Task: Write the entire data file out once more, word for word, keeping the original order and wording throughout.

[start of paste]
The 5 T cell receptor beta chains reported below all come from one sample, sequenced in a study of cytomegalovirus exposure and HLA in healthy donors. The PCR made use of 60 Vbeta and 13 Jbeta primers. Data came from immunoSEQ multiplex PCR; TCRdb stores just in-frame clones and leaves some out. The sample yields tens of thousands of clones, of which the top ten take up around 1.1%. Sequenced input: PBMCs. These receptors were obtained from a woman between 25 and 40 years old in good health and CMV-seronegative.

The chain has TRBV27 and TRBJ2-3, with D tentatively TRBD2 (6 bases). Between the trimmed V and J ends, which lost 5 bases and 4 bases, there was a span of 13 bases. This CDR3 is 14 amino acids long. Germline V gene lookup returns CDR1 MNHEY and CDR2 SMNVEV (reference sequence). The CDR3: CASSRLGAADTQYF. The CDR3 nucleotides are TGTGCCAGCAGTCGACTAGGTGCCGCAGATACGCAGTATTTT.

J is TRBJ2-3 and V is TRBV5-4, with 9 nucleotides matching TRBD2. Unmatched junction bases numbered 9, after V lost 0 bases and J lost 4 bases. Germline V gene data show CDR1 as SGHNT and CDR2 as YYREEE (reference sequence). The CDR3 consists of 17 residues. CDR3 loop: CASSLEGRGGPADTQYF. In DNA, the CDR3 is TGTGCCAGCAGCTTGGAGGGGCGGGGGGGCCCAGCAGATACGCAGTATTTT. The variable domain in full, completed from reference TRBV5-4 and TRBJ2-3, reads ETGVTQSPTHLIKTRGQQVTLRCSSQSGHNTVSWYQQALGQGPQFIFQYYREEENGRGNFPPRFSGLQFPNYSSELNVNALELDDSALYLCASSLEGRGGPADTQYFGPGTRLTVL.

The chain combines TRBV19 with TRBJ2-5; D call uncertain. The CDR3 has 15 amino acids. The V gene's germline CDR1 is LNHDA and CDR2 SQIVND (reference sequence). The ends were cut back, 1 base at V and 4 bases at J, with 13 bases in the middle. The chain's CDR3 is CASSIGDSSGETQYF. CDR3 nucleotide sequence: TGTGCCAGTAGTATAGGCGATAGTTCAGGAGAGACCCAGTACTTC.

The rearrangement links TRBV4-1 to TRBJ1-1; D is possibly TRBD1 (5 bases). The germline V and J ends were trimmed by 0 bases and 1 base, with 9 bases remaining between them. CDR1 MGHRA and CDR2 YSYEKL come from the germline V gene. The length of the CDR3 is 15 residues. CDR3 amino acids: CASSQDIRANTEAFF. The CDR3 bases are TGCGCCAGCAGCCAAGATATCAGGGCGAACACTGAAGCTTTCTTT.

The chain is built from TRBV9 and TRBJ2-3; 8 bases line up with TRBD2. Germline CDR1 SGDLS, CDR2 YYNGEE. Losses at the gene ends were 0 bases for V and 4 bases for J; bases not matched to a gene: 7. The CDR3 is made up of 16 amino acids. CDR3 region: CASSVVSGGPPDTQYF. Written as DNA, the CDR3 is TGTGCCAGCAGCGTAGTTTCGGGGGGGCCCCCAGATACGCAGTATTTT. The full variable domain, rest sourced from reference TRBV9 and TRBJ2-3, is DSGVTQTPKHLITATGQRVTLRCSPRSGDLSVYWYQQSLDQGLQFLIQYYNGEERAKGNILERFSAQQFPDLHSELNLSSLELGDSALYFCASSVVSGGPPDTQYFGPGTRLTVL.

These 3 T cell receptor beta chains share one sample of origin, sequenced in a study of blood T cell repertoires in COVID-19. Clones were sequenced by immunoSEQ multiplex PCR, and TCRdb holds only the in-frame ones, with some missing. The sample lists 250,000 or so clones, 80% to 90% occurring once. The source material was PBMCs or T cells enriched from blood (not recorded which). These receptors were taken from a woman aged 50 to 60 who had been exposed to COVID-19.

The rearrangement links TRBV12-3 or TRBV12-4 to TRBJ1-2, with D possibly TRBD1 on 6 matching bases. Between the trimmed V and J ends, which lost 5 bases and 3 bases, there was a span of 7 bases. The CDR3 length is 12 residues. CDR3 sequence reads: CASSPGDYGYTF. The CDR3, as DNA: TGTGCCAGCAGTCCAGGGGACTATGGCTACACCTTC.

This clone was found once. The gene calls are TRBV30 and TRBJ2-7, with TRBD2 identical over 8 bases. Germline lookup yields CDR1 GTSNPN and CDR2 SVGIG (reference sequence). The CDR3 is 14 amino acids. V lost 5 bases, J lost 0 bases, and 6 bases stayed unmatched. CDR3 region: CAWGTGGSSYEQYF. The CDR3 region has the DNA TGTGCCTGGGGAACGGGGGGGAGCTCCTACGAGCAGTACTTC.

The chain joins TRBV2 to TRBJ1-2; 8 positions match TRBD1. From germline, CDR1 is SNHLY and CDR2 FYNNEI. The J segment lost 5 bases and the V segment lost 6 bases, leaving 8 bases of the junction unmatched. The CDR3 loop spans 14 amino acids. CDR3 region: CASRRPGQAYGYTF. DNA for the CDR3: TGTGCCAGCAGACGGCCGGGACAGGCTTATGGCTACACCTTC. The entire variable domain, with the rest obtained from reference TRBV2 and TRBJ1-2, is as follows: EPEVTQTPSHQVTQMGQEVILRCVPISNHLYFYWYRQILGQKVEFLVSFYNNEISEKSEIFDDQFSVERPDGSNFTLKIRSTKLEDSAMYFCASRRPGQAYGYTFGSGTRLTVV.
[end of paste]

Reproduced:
The 5 T cell receptor beta chains reported below all come from one sample, sequenced in a study of cytomegalovirus exposure and HLA in healthy donors. The PCR made use of 60 Vbeta and 13 Jbeta primers. Data came from immunoSEQ multiplex PCR; TCRdb stores just in-frame clones and leaves some out. The sample yields tens of thousands of clones, of which the top ten take up around 1.1%. Sequenced input: PBMCs. These receptors were obtained from a woman between 25 and 40 years old in good health and CMV-seronegative.

The chain has TRBV27 and TRBJ2-3, with D tentatively TRBD2 (6 bases). Between the trimmed V and J ends, which lost 5 bases and 4 bases, there was a span of 13 bases. This CDR3 is 14 amino acids long. Germline V gene lookup returns CDR1 MNHEY and CDR2 SMNVEV (reference sequence). The CDR3: CASSRLGAADTQYF. The CDR3 nucleotides are TGTGCCAGCAGTCGACTAGGTGCCGCAGATACGCAGTATTTT.

J is TRBJ2-3 and V is TRBV5-4, with 9 nucleotides matching TRBD2. Unmatched junction bases numbered 9, after V lost 0 bases and J lost 4 bases. Germline V gene data show CDR1 as SGHNT and CDR2 as YYREEE (reference sequence). The CDR3 consists of 17 residues. CDR3 loop: CASSLEGRGGPADTQYF. In DNA, the CDR3 is TGTGCCAGCAGCTTGGAGGGGCGGGGGGGCCCAGCAGATACGCAGTATTTT. The variable domain in full, completed from reference TRBV5-4 and TRBJ2-3, reads ETGVTQSPTHLIKTRGQQVTLRCSSQSGHNTVSWYQQALGQGPQFIFQYYREEENGRGNFPPRFSGLQFPNYSSELNVNALELDDSALYLCASSLEGRGGPADTQYFGPGTRLTVL.

The chain combines TRBV19 with TRBJ2-5; D call uncertain. The CDR3 has 15 amino acids. The V gene's germline CDR1 is LNHDA and CDR2 SQIVND (reference sequence). The ends were cut back, 1 base at V and 4 bases at J, with 13 bases in the middle. The chain's CDR3 is CASSIGDSSGETQYF. CDR3 nucleotide sequence: TGTGCCAGTAGTATAGGCGATAGTTCAGGAGAGACCCAGTACTTC.

The rearrangement links TRBV4-1 to TRBJ1-1; D is possibly TRBD1 (5 bases). The germline V and J ends were trimmed by 0 bases and 1 base, with 9 bases remaining between them. CDR1 MGHRA and CDR2 YSYEKL come from the germline V gene. The length of the CDR3 is 15 residues. CDR3 amino acids: CASSQDIRANTEAFF. The CDR3 bases are TGCGCCAGCAGCCAAGATATCAGGGCGAACACTGAAGCTTTCTTT.

The chain is built from TRBV9 and TRBJ2-3; 8 bases line up with TRBD2. Germline CDR1 SGDLS, CDR2 YYNGEE. Losses at the gene ends were 0 bases for V and 4 bases for J; bases not matched to a gene: 7. The CDR3 is made up of 16 amino acids. CDR3 region: CASSVVSGGPPDTQYF. Written as DNA, the CDR3 is TGTGCCAGCAGCGTAGTTTCGGGGGGGCCCCCAGATACGCAGTATTTT. The full variable domain, rest sourced from reference TRBV9 and TRBJ2-3, is DSGVTQTPKHLITATGQRVTLRCSPRSGDLSVYWYQQSLDQGLQFLIQYYNGEERAKGNILERFSAQQFPDLHSELNLSSLELGDSALYFCASSVVSGGPPDTQYFGPGTRLTVL.

These 3 T cell receptor beta chains share one sample of origin, sequenced in a study of blood T cell repertoires in COVID-19. Clones were sequenced by immunoSEQ multiplex PCR, and TCRdb holds only the in-frame ones, with some missing. The sample lists 250,000 or so clones, 80% to 90% occurring once. The source material was PBMCs or T cells enriched from blood (not recorded which). These receptors were taken from a woman aged 50 to 60 who had been exposed to COVID-19.

The rearrangement links TRBV12-3 or TRBV12-4 to TRBJ1-2, with D possibly TRBD1 on 6 matching bases. Between the trimmed V and J ends, which lost 5 bases and 3 bases, there was a span of 7 bases. The CDR3 length is 12 residues. CDR3 sequence reads: CASSPGDYGYTF. The CDR3, as DNA: TGTGCCAGCAGTCCAGGGGACTATGGCTACACCTTC.

This clone was found once. The gene calls are TRBV30 and TRBJ2-7, with TRBD2 identical over 8 bases. Germline lookup yields CDR1 GTSNPN and CDR2 SVGIG (reference sequence). The CDR3 is 14 amino acids. V lost 5 bases, J lost 0 bases, and 6 bases stayed unmatched. CDR3 region: CAWGTGGSSYEQYF. The CDR3 region has the DNA TGTGCCTGGGGAACGGGGGGGAGCTCCTACGAGCAGTACTTC.

The chain joins TRBV2 to TRBJ1-2; 8 positions match TRBD1. From germline, CDR1 is SNHLY and CDR2 FYNNEI. The J segment lost 5 bases and the V segment lost 6 bases, leaving 8 bases of the junction unmatched. The CDR3 loop spans 14 amino acids. CDR3 region: CASRRPGQAYGYTF. DNA for the CDR3: TGTGCCAGCAGACGGCCGGGACAGGCTTATGGCTACACCTTC. The entire variable domain, with the rest obtained from reference TRBV2 and TRBJ1-2, is as follows: EPEVTQTPSHQVTQMGQEVILRCVPISNHLYFYWYRQILGQKVEFLVSFYNNEISEKSEIFDDQFSVERPDGSNFTLKIRSTKLEDSAMYFCASRRPGQAYGYTFGSGTRLTVV.